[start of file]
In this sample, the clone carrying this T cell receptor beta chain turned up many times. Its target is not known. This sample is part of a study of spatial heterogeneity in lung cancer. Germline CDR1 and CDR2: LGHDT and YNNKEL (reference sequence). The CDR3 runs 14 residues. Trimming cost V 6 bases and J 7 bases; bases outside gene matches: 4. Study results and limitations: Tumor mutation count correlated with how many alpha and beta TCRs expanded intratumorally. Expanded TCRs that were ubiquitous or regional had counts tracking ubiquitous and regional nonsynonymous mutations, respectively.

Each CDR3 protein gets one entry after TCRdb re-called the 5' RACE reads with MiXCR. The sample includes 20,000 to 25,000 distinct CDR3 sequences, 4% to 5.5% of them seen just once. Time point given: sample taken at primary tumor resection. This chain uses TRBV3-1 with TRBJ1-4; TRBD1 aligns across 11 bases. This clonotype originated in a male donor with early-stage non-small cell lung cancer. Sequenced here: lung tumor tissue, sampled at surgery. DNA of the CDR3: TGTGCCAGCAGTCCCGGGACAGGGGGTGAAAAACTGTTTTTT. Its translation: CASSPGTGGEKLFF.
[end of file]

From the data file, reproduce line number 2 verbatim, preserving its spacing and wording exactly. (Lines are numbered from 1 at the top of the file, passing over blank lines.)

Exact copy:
Each CDR3 protein gets one entry after TCRdb re-called the 5' RACE reads with MiXCR. The sample includes 20,000 to 25,000 distinct CDR3 sequences, 4% to 5.5% of them seen just once. Time point given: sample taken at primary tumor resection. This chain uses TRBV3-1 with TRBJ1-4; TRBD1 aligns across 11 bases. This clonotype originated in a male donor with early-stage non-small cell lung cancer. Sequenced here: lung tumor tissue, sampled at surgery. DNA of the CDR3: TGTGCCAGCAGTCCCGGGACAGGGGGTGAAAAACTGTTTTTT. Its translation: CASSPGTGGEKLFF.